Open-plan offices are making people sick, with workers more likely to suffer stress, catch a cold and be less productive, Australian researchers have found.
A review of global studies into the impact of modern office design found the switch to open-plan spaces had been overwhelmingly negative, with 90 percent reporting adverse health and psychological effects.
High levels of stress and conflict, elevated blood pressure, and rapid staff turnover were associated with open-plan environments, according to review author Vinesh Oommen.
"Employees face a multitude of problems such as the loss of privacy, loss of identity, low work productivity, various health issues, overstimulation and low job satisfaction when working in an open plan work environment," Oommen wrote in the latest Asia-Pacific Journal of Health Management.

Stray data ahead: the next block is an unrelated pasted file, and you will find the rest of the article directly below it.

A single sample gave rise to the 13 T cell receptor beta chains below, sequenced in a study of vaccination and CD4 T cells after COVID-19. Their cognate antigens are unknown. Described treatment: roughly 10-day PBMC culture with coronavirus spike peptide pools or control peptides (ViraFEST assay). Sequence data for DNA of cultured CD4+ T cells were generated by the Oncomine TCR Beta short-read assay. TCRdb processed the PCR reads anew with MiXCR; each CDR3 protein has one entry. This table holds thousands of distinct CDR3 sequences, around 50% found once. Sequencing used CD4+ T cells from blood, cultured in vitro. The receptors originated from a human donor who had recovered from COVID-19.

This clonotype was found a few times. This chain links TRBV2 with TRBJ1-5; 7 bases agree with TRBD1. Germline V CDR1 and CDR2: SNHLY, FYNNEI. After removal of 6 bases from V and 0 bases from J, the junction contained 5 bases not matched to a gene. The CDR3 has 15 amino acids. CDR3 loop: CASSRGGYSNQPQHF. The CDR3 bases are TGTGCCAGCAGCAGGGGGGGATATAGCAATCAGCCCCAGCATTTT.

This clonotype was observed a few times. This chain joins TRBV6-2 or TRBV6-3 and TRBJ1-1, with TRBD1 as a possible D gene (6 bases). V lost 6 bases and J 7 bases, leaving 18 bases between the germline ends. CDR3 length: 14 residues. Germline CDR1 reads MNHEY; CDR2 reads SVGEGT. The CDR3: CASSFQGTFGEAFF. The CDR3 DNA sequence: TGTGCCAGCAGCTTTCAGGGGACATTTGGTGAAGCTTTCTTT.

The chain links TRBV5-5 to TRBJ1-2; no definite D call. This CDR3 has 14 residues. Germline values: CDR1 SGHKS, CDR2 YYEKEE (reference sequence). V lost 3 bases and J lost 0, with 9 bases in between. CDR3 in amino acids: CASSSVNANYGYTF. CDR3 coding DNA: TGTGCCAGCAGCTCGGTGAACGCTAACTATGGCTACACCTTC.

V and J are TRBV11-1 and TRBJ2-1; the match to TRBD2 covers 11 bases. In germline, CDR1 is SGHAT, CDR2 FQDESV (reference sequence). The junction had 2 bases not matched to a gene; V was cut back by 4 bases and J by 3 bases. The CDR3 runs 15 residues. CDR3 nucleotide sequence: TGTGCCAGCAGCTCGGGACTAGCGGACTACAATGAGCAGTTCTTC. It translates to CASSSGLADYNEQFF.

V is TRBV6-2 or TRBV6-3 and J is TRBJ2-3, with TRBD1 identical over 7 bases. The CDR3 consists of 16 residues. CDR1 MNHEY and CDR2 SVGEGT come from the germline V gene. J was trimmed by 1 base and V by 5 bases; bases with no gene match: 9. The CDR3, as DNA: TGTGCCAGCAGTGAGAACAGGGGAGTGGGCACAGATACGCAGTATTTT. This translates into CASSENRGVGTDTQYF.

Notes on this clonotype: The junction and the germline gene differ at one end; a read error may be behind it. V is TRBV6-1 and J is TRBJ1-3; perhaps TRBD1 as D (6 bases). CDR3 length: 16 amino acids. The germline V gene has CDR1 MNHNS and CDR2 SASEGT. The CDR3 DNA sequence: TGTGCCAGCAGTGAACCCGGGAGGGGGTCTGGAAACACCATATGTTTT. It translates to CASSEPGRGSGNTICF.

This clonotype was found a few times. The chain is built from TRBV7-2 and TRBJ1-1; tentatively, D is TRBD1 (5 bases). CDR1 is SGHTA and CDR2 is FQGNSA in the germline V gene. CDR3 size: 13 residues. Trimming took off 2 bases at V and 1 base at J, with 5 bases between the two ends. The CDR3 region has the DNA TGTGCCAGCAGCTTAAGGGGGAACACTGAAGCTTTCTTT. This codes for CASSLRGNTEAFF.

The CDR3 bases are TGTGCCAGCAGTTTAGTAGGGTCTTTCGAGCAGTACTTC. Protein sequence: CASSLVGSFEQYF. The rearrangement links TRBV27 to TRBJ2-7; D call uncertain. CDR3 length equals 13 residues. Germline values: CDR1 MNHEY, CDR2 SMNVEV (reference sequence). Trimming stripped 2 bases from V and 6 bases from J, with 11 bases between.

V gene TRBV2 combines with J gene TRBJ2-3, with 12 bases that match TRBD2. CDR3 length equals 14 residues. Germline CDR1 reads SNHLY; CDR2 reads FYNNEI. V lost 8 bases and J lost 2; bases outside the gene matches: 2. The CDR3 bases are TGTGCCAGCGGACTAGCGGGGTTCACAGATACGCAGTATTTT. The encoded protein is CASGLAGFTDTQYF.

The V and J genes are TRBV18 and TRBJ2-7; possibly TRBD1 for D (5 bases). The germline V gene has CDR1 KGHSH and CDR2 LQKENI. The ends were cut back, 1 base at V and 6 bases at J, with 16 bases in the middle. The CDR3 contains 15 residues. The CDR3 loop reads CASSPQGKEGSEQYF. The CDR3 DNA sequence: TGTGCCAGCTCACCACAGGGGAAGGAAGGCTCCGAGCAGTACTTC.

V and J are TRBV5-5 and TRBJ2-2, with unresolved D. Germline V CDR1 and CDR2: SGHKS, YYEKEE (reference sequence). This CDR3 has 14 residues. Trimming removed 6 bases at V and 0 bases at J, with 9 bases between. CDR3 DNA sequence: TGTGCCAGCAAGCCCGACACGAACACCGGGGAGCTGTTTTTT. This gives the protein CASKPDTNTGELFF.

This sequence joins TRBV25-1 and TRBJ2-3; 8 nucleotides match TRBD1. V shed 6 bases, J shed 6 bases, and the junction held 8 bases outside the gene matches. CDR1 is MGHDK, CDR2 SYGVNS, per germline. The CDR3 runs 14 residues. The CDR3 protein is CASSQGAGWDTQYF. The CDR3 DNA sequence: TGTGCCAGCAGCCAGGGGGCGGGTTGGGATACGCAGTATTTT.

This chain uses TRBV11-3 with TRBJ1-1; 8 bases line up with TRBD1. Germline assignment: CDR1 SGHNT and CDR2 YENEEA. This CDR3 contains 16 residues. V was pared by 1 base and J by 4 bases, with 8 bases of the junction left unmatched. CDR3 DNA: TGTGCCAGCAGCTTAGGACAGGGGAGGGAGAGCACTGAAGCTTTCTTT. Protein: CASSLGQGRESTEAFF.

Workers were plagued by insecurity, he said, ever-conscious of their colleagues' ability to see what they were doing on the computer and eavesdrop on their phone calls.
High noise levels led to impaired concentration and low productivity, he said. There was a higher incidence of workplace conflict, with people sitting so close to their neighbour that even a ringing phone could irritate.
Ease of germ transmission also meant illnesses such as influenza were more swiftly passed around.
"It is estimated that organisations can save up to 20 percent in development costs when creating an open plan work environment," Oommen wrote.
"(But) workplace design must go beyond cost-saving to cater for the multifaceted social and psychological needs of employees."